What about Cyanomitra verticalis: another African yellow-tufted species, males have a metallic blue or green head and throat, and an unusual greyish belly. Greyish-bellied sunbird? Metallic-headed sunbird? No… Olive-backed sunbird (although it’s also known as the Green-headed sunbird: it’s shown at the very top, image from here). To add insult to injury, there’s Cinnyris jugularis of southern Bangladesh, the Andaman and Nicobar islands, SE Asia, China and Australia. Sporting a bright yellow belly and a metallic purple and green throat, it also has a pretty wide distribution. It should be the Yellow-bellied sunbird or something, and in fact this is the name usually used for it in Australia. But no, like Cyanomitra verticalis it’s also known as the Olive-backed sunbird. Two ‘olive-backed sunbirds’?? Argh. Then there’s Cyanomitra olivacea [shown below: image from here]. Ok, the scientific name might already have given the game away, but with its plain plumage, reasonably large size, solitary habits, and unusual form of movement (Serle et al. (1990) described it as lacking ‘the grace and spontaneity of most sunbirds’ (p. 231)) it’s unusual in several respects. And, yes, so unusual that it’s known as the (yawn) Olive sunbird (actually, C. olivacea is the Eastern olive sunbird. There’s also a Western olive sunbird, C. obscura).
Whether these names prove useless in terms of field identification is a matter of opinion. Maybe you’re supposed to learn what birds look like before going out into the field and trying to identify them: I have no experience whatsoever in identifying sunbirds, but while I know the appearance of most of the European birds I go out and look at, I think that my memory is often jogged when I can associate physical features with a common name. This memory jogging method is likely to fail when we consider some of the other sunbirds: think of the Handsome sunbird Aethopyga bella, Lovely sunbird A. shelleyi, Regal sunbird Cinnyris regius [shown below: from wikipedia], Shining sunbird C. habessinicus, Beautiful sunbird C. pulchellus, Variable sunbird C. venustus, Superb sunbird C. superbus, and Noted sunbird C. notatus (aka Madagascar sunbird).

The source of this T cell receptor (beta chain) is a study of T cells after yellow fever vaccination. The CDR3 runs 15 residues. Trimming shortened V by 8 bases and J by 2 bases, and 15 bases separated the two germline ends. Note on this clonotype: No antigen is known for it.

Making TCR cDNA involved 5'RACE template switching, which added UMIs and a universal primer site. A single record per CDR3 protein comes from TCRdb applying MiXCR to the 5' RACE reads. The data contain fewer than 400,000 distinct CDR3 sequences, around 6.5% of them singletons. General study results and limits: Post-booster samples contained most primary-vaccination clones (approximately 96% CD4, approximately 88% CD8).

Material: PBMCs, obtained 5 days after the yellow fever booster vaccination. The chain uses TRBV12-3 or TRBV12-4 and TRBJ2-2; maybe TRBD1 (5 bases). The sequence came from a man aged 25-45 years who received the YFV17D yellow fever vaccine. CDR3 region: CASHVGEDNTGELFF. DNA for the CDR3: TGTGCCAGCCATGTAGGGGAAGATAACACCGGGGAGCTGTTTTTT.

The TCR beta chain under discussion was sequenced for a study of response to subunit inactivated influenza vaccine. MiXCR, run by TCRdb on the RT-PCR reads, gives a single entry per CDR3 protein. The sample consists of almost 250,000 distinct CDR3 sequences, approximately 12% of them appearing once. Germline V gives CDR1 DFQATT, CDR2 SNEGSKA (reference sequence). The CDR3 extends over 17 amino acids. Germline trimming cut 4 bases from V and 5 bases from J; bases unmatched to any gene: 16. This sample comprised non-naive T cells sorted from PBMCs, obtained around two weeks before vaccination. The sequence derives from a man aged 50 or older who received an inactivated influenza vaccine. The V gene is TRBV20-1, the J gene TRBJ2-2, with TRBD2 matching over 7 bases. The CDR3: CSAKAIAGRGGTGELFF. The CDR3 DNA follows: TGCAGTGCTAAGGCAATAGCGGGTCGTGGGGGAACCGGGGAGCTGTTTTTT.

The lesson from this, if there is one, is that common names are often little more than labels, and at worse they’re uninspiring and, from an admittedly personal perspective, often fail to capture anything interesting or remarkable about the species concerned. Maybe ornithologists just like the colour ‘olive’ a lot more than I do.
We’ll come back to sunbirds one day. It’s to do with their bills….
Refs – –
Barker, F. K., Barrowclough, G. F. & Groth, J. G. 2001. A phylogenetic hypothesis for passerine birds: taxonomic and biogeographic implications of an analysis of nuclear DNA sequence data. Proceedings of the Royal Society, London B 269, 295-308.
Beresford, P., Barker, F. K., Ryan, P. G. & Crowe, T. M. 2005. African endemics span the tree of songbirds (Passeri): molecular systematics of several evolutionary ‘enigmas’. Proceedings of the Royal Society of London B 272, 849-858.
Ericson, P. G. P. & Johansson, U. S. 2003. Phylogeny of Passerida (Aves: Passeriformes) based on nuclear and mitochondrial sequence data. Molecular Phylogenetics and Evolution 29, 126-138.
Irwin, M. P. S. 1999. The genus Nectarinia and the evolution and diversification of sunbirds: an Afrotropical perspective. Honeyguide 45, 45-58.
Sefc, K. M., Payne, R. B. & Sorenson, M. D. 2003. Phylogenetic relationships of African sunbird-like warblers: Moho (Hypergerus atriceps), Green hylia (Hylia prasina) and Tit-hylia (Pholidornis rushiae). Ostrich 74, 8-17.
Serle, W., Morel, G. J. & Hartwig, W. 1990. A Field Guide to the Birds of West Africa. Collins, London.